Push for diaper, incontinence product tax cut fails in irregular Michigan House vote
Lansing — A vote to repeal the state sales and use tax on incontinence products for adults and children failed Tuesday in the Michigan House, a rarity for bills that are posted for a final vote in the lower chamber.
House Democrats voted against the measure, even after supporting it in committee. One lawmaker cited the ongoing negotiations over various tax cuts and the state budget as the reason for her no vote.
"When we have things like this, bills like this, that are pretty narrow and specific, I feel like it can undermine then the larger budget conversation we're having," said Rep. Felicia Brabec, D-Pittsfield Township.
Bills usually aren't posted for a final vote in the House unless leaders of the Republican majority are sure the requisite support is there to pass the legislation. On occasion, if a bill looks like it is headed for failure, floor leaders will pull the bill from the board before voting is complete.
But the two bills lifting state taxes on baby diapers and adult incontinence products were allowed to fail Tuesday 49-54 and 50-53.
The bills' sponsor, Rep. Julie Alexander, R-Hanover, said she requested the votes to proceed, knowing they would fail, to honor the process and move forward with the effort. The Senate is considering similar bills.
"This is for families with young children," Alexander said. "This is for senior citizens who are buying a product they need for a health reason, and I thought it was only more than reasonable to give families that relief."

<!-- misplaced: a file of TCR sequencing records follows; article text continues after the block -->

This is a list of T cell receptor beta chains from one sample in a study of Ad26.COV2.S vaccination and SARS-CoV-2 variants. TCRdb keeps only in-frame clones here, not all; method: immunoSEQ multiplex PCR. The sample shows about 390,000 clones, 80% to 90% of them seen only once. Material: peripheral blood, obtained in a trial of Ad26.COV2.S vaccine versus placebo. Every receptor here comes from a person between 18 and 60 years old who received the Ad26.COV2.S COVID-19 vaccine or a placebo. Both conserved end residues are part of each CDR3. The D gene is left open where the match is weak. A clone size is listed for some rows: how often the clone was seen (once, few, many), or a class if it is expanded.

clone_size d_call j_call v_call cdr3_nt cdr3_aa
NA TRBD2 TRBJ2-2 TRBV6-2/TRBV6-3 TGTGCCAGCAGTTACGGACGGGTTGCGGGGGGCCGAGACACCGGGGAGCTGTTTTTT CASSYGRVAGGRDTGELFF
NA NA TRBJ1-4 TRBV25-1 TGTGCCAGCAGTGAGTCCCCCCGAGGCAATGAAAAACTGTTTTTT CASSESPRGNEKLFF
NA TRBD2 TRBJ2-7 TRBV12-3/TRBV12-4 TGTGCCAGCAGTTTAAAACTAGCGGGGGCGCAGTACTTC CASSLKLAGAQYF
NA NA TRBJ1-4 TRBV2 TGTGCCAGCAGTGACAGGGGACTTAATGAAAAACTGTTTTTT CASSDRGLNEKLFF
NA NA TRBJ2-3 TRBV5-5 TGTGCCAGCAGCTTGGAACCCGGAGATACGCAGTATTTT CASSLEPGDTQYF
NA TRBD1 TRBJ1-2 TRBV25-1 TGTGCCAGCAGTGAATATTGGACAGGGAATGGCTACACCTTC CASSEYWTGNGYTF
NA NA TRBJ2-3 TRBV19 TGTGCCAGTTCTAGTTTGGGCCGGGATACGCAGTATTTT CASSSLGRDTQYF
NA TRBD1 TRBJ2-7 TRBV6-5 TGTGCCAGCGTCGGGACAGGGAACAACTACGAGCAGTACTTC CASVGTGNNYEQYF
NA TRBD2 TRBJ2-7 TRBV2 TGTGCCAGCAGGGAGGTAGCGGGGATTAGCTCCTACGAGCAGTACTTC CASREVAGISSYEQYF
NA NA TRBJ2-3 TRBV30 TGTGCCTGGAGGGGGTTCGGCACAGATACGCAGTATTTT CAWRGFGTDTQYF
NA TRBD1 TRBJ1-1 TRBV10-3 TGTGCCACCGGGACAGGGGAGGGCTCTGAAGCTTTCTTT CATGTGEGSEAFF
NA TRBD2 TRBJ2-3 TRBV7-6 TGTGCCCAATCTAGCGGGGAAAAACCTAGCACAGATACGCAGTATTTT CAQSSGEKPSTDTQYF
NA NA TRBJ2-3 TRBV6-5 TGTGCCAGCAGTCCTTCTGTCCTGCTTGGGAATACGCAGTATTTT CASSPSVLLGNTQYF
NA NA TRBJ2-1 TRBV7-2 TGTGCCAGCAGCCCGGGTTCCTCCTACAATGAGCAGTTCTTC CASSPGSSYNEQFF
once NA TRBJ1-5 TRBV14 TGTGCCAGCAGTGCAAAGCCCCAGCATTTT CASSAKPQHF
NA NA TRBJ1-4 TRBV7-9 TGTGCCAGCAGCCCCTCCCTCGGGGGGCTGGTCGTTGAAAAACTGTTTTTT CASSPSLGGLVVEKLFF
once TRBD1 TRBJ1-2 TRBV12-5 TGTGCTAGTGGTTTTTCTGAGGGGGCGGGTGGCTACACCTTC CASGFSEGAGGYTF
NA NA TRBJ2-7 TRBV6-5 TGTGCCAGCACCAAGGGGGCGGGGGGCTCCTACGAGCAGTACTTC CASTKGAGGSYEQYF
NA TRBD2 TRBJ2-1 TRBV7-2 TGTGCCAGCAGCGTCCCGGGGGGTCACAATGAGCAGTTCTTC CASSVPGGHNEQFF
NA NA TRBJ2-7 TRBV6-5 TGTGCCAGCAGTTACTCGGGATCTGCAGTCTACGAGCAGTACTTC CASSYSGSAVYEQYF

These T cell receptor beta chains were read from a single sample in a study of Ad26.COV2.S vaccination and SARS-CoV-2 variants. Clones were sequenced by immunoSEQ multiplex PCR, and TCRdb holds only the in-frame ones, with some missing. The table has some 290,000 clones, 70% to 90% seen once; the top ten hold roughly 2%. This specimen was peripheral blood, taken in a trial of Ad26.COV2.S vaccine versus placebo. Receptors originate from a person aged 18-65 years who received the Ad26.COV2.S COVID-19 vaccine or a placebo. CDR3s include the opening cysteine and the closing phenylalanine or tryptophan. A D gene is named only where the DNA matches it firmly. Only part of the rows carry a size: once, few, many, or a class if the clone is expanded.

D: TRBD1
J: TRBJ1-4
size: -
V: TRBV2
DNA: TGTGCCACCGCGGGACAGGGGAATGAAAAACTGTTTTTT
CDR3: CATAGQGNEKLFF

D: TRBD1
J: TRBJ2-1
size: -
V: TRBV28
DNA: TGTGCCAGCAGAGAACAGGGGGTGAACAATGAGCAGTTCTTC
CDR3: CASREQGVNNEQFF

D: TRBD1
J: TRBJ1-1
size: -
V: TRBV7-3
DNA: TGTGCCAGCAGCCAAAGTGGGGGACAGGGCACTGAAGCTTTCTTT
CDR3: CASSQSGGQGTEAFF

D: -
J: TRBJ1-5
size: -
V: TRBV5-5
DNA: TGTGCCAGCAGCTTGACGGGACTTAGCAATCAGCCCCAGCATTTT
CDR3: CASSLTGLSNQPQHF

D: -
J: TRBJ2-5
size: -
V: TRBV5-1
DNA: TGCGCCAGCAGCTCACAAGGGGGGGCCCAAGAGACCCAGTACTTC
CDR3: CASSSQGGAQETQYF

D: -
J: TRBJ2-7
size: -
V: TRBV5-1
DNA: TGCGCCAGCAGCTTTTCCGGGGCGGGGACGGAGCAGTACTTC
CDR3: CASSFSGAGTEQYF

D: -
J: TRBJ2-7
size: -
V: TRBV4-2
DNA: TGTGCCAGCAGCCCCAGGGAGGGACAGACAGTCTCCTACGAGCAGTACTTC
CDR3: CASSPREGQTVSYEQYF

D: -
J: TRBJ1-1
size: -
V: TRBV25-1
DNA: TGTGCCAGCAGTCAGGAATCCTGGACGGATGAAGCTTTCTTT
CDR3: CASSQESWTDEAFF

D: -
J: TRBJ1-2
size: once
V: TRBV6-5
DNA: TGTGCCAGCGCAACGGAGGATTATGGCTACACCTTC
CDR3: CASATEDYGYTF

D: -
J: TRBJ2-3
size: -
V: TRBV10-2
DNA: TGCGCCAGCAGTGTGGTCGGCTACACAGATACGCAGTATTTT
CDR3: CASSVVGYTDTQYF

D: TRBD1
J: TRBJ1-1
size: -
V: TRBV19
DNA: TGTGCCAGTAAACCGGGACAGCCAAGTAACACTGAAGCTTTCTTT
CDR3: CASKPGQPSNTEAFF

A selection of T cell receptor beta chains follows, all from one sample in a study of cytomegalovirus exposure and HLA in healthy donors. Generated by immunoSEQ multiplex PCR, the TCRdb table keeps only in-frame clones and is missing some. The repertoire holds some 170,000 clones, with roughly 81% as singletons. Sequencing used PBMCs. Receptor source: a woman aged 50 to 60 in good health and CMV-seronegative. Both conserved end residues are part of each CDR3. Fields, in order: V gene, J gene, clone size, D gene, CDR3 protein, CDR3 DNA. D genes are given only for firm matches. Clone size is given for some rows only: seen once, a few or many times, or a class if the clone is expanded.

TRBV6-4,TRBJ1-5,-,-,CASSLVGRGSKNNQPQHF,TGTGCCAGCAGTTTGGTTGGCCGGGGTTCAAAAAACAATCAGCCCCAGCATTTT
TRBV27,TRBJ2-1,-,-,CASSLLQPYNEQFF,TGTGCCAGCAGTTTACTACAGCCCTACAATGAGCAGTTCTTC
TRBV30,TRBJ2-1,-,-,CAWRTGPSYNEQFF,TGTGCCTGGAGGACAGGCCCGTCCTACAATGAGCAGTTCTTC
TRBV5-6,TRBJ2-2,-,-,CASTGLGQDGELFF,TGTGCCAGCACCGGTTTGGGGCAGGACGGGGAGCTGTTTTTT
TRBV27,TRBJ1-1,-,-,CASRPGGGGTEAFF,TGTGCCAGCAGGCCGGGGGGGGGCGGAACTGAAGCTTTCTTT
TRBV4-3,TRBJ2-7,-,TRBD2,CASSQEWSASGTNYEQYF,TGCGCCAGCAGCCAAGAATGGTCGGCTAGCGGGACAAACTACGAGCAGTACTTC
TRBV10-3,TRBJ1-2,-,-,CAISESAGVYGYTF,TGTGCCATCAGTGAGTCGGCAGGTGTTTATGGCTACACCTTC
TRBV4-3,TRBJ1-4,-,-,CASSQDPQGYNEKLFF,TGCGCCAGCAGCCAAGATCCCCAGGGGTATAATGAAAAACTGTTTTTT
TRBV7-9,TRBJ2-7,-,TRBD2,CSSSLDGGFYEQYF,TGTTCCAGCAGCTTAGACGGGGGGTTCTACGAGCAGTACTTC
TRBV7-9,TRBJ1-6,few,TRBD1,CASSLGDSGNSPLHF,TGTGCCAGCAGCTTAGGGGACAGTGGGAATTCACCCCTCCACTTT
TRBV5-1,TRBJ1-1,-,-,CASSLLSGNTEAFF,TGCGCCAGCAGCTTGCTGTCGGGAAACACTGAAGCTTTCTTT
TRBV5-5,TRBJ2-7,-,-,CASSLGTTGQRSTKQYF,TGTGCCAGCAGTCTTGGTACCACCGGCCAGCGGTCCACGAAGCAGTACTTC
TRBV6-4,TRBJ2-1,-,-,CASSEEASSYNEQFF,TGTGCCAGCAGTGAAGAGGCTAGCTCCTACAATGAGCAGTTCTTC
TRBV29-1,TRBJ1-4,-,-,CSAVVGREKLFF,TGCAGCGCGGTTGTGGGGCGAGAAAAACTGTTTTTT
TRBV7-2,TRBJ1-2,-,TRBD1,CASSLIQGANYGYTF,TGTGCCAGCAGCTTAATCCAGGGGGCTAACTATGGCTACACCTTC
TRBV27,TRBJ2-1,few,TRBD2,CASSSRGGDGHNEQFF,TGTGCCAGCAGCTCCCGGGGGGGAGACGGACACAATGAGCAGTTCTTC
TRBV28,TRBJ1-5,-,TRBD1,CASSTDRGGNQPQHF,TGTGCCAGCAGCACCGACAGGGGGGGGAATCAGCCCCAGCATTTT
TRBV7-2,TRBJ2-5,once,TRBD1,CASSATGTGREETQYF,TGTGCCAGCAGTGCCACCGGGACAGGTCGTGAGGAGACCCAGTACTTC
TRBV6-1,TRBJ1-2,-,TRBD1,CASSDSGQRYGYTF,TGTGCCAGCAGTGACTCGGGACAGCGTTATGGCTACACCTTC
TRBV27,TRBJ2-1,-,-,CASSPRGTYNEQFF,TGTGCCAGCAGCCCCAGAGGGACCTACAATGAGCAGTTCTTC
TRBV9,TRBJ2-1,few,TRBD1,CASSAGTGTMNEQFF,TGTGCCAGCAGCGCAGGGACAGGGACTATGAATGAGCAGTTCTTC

One of the last notable times a vote failed in the House was in 2017, when the GOP majority failed to secure the votes necessary to lower the personal income tax rate from 4.25% to 3.9%.
The GOP-led Legislature and Democratic Gov. Gretchen Whitmer currently have several competing tax proposals moving through the lawmaking process.
Whitmer has proposed the repeal of some retirement taxes and an increase in the earned income tax credit.
The Republican-led Legislature recently sent a $2.5 billion tax relief package to Whitmer to increase retirement income exemptions, cut the personal income tax rate and create $500 child tax credits.
And on Tuesday, the Senate gave some of the final approvals needed for a six-month suspension of the state's 27-cent-a-gal fuel tax.